Spontaneous Emission Noise in Quantum Electronics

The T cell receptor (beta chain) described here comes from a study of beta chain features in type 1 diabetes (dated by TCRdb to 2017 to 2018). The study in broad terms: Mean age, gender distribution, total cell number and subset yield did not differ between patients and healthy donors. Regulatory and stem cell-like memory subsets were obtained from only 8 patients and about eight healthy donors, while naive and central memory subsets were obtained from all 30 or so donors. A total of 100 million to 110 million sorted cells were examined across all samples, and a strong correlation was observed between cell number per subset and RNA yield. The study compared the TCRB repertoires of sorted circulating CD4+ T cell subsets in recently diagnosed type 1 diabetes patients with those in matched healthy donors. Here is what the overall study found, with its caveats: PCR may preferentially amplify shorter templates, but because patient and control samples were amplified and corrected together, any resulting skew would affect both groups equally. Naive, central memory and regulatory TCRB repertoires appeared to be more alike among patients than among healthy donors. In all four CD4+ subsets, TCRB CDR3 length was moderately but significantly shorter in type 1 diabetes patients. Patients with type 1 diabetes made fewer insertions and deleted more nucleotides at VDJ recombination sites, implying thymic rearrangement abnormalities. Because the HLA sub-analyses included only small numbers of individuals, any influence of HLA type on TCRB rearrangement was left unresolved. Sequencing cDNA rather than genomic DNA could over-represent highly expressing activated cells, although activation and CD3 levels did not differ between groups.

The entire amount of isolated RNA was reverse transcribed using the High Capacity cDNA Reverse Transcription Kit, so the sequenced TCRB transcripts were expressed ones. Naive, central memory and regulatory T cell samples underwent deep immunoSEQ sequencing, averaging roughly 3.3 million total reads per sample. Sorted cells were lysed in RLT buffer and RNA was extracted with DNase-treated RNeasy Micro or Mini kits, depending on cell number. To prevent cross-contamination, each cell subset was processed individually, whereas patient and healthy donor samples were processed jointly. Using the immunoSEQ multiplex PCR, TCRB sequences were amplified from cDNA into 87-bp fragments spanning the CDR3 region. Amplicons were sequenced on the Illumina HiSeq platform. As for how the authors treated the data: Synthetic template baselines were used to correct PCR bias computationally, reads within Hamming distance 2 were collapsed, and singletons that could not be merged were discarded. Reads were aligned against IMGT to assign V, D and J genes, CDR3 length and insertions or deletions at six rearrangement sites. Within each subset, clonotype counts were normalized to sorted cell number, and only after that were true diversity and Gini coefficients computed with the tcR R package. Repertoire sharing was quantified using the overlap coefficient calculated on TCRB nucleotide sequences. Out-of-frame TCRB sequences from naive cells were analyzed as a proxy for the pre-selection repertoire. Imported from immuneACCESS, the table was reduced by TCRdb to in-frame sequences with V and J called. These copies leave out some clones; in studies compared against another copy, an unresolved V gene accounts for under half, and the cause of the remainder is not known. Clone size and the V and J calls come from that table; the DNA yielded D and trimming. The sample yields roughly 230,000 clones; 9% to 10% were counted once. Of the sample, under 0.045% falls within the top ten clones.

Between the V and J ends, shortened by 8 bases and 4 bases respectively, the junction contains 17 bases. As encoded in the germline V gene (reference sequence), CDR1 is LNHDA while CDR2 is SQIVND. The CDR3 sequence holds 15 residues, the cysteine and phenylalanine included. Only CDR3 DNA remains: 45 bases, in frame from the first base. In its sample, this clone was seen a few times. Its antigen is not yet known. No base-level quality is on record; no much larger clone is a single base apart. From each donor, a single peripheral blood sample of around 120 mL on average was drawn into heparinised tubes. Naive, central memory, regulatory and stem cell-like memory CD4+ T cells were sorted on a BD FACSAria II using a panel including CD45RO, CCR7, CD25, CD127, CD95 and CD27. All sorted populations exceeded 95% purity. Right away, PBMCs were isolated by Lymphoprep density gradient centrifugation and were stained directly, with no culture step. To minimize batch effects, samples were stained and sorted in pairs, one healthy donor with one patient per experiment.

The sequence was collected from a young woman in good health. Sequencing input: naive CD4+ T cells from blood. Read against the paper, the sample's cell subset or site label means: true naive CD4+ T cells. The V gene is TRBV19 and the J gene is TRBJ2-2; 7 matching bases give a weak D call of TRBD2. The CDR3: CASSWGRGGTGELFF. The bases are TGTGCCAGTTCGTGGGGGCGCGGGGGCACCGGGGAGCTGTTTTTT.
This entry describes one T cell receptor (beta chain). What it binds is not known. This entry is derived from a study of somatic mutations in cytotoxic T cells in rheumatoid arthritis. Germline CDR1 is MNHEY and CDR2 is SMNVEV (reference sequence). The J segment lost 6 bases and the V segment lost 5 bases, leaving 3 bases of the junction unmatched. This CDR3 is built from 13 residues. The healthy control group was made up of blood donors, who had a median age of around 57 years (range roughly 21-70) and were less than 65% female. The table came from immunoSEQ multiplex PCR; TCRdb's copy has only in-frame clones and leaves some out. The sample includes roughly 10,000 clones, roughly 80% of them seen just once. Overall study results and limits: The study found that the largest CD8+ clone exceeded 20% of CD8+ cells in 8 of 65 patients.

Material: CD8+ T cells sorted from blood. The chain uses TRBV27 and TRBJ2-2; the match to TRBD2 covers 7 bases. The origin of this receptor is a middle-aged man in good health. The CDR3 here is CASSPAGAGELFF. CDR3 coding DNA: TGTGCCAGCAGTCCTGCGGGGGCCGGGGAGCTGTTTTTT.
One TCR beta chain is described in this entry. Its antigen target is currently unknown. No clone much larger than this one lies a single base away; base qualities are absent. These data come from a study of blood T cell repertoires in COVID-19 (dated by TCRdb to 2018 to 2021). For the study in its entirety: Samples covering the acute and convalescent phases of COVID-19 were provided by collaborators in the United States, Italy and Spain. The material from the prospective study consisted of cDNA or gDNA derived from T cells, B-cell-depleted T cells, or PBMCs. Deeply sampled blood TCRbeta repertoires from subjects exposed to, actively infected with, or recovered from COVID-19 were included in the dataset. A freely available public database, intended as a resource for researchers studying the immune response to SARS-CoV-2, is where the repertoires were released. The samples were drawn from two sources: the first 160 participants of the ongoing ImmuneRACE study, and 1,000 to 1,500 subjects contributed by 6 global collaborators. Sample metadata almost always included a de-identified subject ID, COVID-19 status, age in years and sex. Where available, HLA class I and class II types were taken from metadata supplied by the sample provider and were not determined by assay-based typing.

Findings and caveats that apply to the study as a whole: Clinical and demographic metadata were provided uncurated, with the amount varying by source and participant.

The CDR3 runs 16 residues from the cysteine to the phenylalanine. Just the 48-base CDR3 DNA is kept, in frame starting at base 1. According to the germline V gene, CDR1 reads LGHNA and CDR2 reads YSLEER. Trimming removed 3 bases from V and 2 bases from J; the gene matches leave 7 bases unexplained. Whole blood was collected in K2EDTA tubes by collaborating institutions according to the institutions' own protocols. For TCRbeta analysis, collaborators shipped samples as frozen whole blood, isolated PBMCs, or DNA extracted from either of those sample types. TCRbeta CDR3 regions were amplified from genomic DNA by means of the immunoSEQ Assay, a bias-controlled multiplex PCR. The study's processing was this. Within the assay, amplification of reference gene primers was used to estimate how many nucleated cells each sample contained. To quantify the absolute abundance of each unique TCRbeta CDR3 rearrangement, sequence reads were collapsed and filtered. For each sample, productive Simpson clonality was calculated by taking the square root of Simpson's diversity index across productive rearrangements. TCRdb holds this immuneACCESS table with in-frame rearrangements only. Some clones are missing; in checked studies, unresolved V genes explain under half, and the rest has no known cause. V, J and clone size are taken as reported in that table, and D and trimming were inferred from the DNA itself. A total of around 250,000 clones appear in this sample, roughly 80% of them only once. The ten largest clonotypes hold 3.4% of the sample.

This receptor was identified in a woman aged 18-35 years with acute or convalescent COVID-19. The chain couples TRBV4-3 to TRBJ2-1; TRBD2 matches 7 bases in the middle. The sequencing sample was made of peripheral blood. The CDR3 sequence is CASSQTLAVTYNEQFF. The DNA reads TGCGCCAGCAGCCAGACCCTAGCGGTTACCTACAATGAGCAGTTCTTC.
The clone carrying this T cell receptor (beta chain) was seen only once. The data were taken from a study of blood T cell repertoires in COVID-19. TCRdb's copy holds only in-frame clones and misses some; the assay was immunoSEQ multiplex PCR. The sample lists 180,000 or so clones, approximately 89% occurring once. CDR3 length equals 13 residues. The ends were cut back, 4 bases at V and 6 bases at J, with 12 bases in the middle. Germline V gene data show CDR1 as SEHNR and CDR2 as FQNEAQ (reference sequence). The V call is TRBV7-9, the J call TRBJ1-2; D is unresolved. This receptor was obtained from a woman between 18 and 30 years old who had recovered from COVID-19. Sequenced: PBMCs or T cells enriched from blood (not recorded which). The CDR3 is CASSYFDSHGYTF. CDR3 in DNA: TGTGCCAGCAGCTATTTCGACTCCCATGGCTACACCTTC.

On this auspicious occasion I thought it might be a good idea to revisit the question of spontaneous emission noise in quantum electronics and photonics. Low noise was one of the important attributes originally ascribed to masers, and so it was important to understand the effects of spontaneous emission noise in maser amplifiers and oscillators. One of the first papers to discuss the problem in detail was the well-known 1957 paper by Shimoda, Takahashi, and Townes, entitled “Fluctuations in Amplification of Quanta with Application to Maser Amplifiers” . This paper, which calculated energy fluctuations, is still referenced in works on photonic communications. Another important early discussion, also in 1957, was by R. V. Pound in a paper entitled “Spontaneous Emission and the Noise Figure of Maser Amplifiers” . This paper extended the Nyquist-Johnson formulation of thermal noise in electric circuits to encompass the case of negative resistances and negative temperatures such as are encountered in maser amplifiers. It demonstrated that all such noise can be identified as spontaneous emission noise. Many other papers have been written on the subject, but the fundamental nature of spontaneous emission noise and how it can most easily be treated to solve real-world problems does not seem even now to be well understood by many people. The challenge is to discuss the subject in simple and yet rigorous ways. This turned out to be more than I could manage properly before the aforementioned auspicious occasion was past, but here is a beginning. I claim little originality here, perhaps just a fresh look. My discussion does not involve any of the details of the matter-radiation interaction, but they are not really needed. The only things that are required to establish the necessary fundamentals of this problem are the fluctuation-dissipation theorem, and Planck’s law of radiative thermal equilibrium.
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